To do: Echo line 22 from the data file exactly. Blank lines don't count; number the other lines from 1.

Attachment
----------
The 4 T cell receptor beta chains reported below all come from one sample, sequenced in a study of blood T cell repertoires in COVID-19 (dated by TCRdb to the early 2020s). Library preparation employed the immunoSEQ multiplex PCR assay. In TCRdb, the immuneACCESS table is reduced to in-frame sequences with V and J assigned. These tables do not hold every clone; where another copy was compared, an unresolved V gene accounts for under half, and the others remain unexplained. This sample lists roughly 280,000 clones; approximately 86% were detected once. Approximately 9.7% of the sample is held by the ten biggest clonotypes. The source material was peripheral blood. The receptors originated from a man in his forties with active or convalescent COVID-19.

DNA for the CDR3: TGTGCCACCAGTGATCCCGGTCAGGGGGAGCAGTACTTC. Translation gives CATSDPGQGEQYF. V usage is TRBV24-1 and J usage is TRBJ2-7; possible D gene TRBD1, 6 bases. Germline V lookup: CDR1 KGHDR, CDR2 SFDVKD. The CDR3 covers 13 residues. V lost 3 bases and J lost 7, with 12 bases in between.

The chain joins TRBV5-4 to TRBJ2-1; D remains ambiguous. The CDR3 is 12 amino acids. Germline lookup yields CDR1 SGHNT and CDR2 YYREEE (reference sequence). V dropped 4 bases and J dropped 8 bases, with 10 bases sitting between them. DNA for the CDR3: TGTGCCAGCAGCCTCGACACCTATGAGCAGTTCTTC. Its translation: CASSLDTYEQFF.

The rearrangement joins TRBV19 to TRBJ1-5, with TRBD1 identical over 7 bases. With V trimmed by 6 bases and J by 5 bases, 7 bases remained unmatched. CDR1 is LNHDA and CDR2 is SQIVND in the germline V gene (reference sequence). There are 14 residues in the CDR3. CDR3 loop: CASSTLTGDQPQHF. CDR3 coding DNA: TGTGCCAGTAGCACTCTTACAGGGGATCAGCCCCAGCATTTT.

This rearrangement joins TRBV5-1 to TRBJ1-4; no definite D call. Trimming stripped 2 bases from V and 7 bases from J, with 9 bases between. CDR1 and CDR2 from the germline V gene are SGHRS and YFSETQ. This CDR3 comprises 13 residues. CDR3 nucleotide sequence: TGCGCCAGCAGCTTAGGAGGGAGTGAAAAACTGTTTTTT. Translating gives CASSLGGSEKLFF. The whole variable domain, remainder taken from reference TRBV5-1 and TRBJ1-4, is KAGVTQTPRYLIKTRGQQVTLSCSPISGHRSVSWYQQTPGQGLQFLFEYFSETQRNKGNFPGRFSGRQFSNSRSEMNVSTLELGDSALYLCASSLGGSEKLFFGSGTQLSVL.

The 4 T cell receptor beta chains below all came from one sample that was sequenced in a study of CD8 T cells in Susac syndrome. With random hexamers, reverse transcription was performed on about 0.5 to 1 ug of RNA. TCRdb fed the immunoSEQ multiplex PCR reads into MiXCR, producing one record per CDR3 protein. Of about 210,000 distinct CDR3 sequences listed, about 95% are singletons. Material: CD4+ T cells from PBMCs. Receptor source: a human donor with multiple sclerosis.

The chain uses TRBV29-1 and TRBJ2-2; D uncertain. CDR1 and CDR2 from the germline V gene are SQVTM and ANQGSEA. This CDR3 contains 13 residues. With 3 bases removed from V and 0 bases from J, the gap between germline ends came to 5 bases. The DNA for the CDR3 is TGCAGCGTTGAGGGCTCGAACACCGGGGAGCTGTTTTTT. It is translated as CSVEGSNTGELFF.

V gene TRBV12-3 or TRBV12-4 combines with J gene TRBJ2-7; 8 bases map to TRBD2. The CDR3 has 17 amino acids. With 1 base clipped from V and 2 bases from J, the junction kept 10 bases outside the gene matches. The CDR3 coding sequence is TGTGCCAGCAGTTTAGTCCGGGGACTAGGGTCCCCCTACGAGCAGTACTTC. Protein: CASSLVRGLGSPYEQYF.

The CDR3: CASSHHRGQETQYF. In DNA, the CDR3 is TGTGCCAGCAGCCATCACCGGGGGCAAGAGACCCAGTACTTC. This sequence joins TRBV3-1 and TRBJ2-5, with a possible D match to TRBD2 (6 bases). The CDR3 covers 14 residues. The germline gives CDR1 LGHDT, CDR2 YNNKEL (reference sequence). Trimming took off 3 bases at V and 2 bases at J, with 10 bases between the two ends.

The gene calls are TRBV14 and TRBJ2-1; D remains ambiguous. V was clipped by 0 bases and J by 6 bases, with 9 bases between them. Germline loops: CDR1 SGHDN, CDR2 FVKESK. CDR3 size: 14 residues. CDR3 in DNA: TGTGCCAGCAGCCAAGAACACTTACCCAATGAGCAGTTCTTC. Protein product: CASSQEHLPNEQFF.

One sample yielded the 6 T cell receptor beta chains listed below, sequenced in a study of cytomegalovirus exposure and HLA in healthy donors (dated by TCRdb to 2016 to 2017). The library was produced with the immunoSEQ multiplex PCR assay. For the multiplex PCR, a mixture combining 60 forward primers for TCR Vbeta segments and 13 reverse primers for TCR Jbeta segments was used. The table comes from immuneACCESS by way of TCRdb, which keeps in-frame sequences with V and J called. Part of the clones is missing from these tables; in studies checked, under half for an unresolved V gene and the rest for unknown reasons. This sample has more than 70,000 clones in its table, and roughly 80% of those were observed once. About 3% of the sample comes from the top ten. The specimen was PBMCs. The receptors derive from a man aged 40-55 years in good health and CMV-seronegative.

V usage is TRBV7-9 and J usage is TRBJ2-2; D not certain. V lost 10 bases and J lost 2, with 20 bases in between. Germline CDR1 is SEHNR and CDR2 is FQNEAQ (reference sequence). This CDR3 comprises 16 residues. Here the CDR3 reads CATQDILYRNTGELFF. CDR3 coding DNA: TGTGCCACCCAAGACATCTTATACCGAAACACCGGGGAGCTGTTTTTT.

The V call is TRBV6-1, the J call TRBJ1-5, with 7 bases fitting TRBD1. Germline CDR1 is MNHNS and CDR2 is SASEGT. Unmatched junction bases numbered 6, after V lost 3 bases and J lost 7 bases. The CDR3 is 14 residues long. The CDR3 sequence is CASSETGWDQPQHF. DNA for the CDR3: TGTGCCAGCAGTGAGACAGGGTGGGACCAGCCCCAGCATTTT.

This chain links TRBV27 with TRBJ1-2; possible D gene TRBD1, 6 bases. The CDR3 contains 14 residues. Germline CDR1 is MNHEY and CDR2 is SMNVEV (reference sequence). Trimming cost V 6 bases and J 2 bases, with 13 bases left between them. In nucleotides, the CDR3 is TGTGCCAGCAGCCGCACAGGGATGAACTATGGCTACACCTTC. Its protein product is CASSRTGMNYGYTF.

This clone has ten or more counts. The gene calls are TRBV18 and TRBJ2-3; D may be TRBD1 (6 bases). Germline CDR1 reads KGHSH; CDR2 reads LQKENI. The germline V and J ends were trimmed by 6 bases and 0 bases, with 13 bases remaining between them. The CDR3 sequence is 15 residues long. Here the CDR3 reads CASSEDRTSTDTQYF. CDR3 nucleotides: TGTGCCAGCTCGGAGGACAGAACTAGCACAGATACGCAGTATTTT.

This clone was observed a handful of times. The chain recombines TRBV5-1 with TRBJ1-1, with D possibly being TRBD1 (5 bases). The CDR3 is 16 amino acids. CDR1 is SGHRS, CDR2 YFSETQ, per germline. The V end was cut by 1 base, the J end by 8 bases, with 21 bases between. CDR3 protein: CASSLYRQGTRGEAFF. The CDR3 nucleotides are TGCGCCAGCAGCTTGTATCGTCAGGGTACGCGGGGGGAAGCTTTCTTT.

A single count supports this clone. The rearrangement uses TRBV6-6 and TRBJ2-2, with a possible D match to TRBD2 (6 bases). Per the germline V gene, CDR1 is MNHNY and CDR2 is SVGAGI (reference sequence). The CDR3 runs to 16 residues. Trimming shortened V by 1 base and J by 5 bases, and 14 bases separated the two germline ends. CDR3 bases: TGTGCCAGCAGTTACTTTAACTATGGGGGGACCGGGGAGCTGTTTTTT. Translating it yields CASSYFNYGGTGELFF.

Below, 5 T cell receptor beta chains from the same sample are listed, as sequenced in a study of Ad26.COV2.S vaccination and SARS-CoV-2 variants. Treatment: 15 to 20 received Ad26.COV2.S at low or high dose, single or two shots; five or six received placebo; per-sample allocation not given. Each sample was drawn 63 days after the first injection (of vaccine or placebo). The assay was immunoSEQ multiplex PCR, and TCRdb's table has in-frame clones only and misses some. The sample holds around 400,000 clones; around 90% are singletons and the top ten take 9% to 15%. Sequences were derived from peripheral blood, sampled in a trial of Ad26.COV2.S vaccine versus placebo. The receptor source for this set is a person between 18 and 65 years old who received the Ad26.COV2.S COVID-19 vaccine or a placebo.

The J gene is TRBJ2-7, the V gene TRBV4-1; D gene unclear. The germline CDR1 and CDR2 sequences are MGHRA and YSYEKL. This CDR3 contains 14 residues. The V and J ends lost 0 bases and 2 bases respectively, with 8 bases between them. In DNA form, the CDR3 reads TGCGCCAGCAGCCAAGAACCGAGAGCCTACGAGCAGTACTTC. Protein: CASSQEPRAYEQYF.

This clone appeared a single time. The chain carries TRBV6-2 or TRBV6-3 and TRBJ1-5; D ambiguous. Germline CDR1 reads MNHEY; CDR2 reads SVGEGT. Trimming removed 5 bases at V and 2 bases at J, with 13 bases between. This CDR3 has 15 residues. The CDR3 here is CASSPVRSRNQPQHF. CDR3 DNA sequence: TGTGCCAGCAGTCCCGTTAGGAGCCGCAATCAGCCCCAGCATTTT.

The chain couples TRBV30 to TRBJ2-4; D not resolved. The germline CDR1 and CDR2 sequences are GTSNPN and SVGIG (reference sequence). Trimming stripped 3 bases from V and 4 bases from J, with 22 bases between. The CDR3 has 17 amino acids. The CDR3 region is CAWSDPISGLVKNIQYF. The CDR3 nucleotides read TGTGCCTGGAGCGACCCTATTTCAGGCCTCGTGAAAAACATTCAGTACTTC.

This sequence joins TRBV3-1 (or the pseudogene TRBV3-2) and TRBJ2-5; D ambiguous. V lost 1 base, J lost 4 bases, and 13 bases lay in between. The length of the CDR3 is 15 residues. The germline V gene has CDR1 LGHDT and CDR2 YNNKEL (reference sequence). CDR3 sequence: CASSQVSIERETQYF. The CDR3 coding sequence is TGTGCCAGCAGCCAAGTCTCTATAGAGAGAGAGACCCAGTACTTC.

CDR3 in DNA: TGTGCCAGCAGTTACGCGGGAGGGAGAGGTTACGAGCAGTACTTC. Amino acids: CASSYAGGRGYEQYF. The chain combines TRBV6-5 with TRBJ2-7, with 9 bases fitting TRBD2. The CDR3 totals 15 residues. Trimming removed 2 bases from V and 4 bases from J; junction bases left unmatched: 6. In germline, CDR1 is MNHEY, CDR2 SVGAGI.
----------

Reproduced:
This sequence joins TRBV3-1 (or the pseudogene TRBV3-2) and TRBJ2-5; D ambiguous. V lost 1 base, J lost 4 bases, and 13 bases lay in between. The length of the CDR3 is 15 residues. The germline V gene has CDR1 LGHDT and CDR2 YNNKEL (reference sequence). CDR3 sequence: CASSQVSIERETQYF. The CDR3 coding sequence is TGTGCCAGCAGCCAAGTCTCTATAGAGAGAGAGACCCAGTACTTC.